Recently, a friend interviewed me for an article she was writing about the inner critic and it was satisfying to reflect on how the practices outlined in Dr. Kristin Neff’s book, Self-Compassion, had postively impacted my life. I answered her questions as honestly as I could, describing how I was increasingly aware of moments of self-judgment and wiling to offer myself kindness. However, in the following days I developed pneumonia and didn’t feel like meditating, teaching mindfulness or offering myself compassion.
As I dragged through each days’ tasks, I became less objectively aware of the critical voice in my head and instead began to adopt its judgment as my new mantra: “You’re failing. You’re failing. You’re failing.” All the challenges I was able to see in a balanced way when I was healthy suddenly seemed entirely my fault and completely insurmountable.
Just when I thought I understood self-compassion, new circumstances and information, this time in the form of a lung infection and a kindly stranger, rushed in to alter my understanding once again. So here I’d like to share a comment I made in that interview alongside a different perspective I gained in the throes of self-loathing that followed.
Is being self-compassionate easier said than done? What are some barriers people face when trying to be self-compassionate?
“I’ve found Dr. Kristin Neff’s self-compassion exercises very easy to apply in my daily life and I am happier as a result of these practices. I think the biggest barrier to self-compassion is the belief that if we are nice to ourselves, we won’t ever accomplish anything. Self-judgment creates fear, which can be a huge motivator, but Dr. Neff has proven that self-compassion is actually more effective at motivating us to pursue and achieve our goals.”
Shortly after I made this statement, there I was coughing and putting up a poster for an upcoming meditation workshop with the inner critic insisting that the entire undertaking was futile. Rather than stepping back and recognizing this as a voice of fear, in my weakened state I felt that judgment hardening into an opinion.
Then a squat, untidy, older man approached and began to read my poster.“Ah, meditation. I’ve been meditating for 20 years,” he said smiling impishly. I wasn’t sure if he was being facetious, but I decided to take the bait. “Wow, that’s pretty amazing.” As I looked into his eyes, I realized that he was neither joking nor pestering, but quite likely to be a friendly person. “You know what the longest journey a person will ever make is?” he asked. I stared back at him blankly. “It’s the journey from here,” he said, gesturing to his head, “To here,” he continued, placing a hand over his heart. “And do you know what the hardest part of meditating is?” More blank staring from me. “It’s convincing yourself that you’re worth that journey.” He laughed heartily here, seeming to remember all the days when he really didn’t think that he was worth it.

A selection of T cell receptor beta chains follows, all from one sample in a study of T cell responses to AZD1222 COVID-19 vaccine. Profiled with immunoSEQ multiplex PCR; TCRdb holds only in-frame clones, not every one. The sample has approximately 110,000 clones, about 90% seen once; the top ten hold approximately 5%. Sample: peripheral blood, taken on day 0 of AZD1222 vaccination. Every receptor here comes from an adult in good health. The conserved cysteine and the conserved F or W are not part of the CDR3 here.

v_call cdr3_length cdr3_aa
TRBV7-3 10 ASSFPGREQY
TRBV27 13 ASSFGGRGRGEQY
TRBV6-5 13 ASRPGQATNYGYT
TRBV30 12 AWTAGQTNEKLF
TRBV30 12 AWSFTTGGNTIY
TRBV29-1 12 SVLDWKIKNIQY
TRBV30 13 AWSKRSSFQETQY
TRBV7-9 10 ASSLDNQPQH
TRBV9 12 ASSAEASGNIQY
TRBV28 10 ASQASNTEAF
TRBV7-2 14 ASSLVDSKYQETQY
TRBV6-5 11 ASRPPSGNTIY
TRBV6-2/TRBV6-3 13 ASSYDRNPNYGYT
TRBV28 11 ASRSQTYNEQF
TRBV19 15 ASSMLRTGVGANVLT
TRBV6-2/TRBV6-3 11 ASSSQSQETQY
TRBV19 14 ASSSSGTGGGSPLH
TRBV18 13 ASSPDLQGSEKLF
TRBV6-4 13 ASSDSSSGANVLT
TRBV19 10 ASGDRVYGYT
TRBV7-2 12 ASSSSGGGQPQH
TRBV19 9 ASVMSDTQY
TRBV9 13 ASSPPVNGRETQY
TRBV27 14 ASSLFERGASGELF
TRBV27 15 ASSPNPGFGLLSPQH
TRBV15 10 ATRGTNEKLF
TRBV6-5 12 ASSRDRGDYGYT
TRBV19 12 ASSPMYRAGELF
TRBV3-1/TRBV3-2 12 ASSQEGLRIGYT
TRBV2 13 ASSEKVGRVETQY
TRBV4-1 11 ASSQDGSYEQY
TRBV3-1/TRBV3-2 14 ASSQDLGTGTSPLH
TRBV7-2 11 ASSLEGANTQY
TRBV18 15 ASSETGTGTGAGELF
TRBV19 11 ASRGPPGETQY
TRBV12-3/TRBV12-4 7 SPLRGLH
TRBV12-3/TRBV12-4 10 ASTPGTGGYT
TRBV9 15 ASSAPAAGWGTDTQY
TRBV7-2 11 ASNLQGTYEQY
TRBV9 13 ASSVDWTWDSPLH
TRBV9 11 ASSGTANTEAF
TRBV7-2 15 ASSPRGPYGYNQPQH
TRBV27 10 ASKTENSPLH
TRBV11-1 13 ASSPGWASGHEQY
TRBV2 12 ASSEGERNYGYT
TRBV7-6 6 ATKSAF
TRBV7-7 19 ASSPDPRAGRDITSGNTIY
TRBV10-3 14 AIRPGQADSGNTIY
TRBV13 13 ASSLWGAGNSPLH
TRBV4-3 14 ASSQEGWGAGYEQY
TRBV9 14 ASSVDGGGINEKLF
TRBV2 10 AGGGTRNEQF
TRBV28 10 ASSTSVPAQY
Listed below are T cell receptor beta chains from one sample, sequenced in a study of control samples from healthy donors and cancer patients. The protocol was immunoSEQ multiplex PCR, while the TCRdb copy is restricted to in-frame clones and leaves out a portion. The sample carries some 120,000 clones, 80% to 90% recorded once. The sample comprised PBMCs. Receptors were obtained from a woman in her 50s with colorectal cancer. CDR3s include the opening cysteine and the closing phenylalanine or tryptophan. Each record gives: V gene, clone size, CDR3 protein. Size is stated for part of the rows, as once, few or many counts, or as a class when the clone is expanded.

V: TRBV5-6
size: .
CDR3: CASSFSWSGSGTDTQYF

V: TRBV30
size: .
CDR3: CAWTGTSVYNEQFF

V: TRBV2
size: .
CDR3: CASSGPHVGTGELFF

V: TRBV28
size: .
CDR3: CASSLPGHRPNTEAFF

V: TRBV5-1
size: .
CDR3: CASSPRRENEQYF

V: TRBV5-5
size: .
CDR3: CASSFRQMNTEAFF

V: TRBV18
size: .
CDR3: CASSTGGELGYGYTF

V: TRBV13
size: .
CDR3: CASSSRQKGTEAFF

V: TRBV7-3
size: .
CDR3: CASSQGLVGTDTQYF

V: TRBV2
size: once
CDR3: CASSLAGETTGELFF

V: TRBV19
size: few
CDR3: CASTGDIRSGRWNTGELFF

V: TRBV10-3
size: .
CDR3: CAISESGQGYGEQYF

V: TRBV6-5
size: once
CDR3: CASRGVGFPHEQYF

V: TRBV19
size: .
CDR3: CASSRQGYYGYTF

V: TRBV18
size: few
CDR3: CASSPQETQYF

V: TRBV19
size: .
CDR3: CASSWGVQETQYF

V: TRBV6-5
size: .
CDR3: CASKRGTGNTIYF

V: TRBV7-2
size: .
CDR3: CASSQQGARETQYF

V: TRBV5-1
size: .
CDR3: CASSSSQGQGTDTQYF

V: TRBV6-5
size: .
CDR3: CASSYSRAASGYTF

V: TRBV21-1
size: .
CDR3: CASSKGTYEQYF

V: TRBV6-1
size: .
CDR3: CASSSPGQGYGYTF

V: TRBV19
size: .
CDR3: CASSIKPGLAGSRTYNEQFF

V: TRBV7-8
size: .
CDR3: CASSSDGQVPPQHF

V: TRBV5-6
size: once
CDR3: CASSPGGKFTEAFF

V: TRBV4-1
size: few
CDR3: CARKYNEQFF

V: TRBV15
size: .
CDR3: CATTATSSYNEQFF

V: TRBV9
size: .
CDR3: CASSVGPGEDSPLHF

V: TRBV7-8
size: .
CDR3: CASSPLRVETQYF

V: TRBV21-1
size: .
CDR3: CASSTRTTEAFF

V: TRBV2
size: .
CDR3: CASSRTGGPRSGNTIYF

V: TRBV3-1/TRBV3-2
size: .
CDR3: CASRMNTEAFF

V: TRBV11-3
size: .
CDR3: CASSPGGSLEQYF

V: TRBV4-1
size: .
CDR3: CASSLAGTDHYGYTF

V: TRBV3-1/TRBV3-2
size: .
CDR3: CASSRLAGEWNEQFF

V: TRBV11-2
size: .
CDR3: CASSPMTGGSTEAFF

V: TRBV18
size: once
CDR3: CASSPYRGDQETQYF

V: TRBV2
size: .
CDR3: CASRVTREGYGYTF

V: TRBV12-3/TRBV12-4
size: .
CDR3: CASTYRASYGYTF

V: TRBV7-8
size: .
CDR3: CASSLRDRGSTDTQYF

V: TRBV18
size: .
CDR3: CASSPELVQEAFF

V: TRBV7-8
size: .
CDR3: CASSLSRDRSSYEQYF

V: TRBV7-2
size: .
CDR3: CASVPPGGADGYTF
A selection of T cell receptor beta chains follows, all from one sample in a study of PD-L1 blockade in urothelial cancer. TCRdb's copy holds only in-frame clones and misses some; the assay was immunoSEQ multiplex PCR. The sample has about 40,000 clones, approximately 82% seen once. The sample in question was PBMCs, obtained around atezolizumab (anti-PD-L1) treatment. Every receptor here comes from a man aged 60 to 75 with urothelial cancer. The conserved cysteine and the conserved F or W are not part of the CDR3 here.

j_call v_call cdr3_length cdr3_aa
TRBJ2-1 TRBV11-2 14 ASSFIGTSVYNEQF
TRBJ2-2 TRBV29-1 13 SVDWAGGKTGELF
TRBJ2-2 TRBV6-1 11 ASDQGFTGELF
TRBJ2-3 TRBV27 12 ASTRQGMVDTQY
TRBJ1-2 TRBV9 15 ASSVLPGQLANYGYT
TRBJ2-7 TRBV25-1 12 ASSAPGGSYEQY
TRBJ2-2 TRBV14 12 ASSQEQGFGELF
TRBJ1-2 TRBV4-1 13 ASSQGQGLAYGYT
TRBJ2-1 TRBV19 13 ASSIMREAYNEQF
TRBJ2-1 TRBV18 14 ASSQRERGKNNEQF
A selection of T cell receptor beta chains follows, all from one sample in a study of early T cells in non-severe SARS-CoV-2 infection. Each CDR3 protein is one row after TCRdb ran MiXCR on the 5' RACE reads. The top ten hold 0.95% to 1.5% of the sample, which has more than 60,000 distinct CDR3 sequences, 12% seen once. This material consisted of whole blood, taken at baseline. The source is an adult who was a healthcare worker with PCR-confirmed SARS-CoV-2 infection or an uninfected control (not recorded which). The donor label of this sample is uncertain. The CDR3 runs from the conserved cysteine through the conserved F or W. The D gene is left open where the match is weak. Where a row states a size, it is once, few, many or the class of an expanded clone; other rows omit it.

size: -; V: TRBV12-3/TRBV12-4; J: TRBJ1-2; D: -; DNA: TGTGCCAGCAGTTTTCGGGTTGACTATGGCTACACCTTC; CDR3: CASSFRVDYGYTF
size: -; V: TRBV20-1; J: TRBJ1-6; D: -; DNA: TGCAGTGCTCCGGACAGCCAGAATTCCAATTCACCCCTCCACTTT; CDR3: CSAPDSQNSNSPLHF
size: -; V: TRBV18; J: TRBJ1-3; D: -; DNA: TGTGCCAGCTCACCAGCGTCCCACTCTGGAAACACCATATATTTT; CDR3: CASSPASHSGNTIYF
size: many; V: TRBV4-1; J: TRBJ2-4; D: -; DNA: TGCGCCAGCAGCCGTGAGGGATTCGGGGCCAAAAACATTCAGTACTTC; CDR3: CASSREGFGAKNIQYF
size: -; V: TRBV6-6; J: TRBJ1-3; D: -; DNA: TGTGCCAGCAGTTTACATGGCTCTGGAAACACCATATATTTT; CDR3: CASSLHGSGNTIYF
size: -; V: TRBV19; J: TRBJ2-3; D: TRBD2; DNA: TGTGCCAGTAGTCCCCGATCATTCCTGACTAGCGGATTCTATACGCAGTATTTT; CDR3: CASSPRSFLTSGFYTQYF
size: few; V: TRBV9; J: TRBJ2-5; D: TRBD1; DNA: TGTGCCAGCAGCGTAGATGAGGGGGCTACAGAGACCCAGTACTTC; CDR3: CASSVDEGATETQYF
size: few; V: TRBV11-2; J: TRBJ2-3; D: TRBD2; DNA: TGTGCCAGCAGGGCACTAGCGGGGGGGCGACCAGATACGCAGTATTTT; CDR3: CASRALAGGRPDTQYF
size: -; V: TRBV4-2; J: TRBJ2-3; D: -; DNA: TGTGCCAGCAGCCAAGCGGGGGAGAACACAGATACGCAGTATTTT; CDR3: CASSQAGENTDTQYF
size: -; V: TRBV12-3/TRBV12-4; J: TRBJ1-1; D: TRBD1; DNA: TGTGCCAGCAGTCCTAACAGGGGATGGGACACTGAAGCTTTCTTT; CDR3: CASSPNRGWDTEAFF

I could blame the cold medication, but truth be told his words opened a floodgate of emotional relief and I was thankful to be wearing sunglasses. All the hardness of my harsh self-judgment softened in an instant. I don’t know what that statement meant to him, but here is what I heard: believe the kinder quieter voice that wants you to thrive on your own terms. Believe that this compassionate voice is always there, believe that it is right, and create the stillness it needs to be heard every single day. Or maybe he just meant that being self-compassionate can be really fucking difficult. Either way, I think he’s right.